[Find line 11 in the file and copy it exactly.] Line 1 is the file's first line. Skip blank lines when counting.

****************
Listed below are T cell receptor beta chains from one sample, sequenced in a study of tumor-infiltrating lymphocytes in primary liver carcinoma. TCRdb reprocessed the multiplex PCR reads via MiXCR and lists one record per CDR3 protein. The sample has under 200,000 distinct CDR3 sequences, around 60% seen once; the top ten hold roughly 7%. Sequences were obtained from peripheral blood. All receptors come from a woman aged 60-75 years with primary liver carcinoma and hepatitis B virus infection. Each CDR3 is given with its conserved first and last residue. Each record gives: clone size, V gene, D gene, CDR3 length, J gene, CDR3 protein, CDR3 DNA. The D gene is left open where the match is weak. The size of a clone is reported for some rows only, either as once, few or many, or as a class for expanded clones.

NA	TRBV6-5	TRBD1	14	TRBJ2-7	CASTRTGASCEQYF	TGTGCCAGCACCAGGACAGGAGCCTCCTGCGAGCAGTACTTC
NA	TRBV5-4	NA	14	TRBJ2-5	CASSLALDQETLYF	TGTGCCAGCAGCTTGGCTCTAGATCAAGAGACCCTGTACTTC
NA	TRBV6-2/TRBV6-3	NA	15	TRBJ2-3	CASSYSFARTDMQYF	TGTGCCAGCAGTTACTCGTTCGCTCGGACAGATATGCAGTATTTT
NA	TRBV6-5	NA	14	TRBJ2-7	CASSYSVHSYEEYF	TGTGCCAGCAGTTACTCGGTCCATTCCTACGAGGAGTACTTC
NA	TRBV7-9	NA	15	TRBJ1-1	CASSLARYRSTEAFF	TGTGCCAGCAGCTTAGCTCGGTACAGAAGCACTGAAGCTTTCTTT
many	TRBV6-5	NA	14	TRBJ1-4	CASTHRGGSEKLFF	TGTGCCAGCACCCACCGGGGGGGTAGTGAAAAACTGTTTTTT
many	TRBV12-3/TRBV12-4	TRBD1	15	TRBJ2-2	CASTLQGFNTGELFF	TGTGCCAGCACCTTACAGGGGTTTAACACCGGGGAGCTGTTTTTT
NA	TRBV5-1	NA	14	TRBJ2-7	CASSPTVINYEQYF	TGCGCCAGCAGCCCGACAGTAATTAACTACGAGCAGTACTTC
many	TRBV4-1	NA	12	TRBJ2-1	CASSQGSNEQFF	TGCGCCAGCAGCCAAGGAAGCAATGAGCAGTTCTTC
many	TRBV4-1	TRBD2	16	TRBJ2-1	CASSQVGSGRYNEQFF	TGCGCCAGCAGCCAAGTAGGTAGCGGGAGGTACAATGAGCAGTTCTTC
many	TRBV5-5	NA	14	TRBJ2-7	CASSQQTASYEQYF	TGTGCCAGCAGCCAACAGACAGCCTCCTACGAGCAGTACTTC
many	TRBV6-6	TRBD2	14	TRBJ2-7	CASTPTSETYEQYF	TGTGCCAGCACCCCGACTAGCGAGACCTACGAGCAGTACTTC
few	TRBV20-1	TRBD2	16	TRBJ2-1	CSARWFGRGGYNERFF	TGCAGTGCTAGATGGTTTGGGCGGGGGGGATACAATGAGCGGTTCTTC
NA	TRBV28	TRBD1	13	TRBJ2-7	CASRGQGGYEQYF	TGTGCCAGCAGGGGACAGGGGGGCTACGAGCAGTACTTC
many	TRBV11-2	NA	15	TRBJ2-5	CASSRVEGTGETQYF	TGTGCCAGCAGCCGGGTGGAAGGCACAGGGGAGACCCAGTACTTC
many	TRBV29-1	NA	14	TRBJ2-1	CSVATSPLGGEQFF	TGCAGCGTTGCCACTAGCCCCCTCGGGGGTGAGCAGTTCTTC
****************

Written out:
many	TRBV4-1	TRBD2	16	TRBJ2-1	CASSQVGSGRYNEQFF	TGCGCCAGCAGCCAAGTAGGTAGCGGGAGGTACAATGAGCAGTTCTTC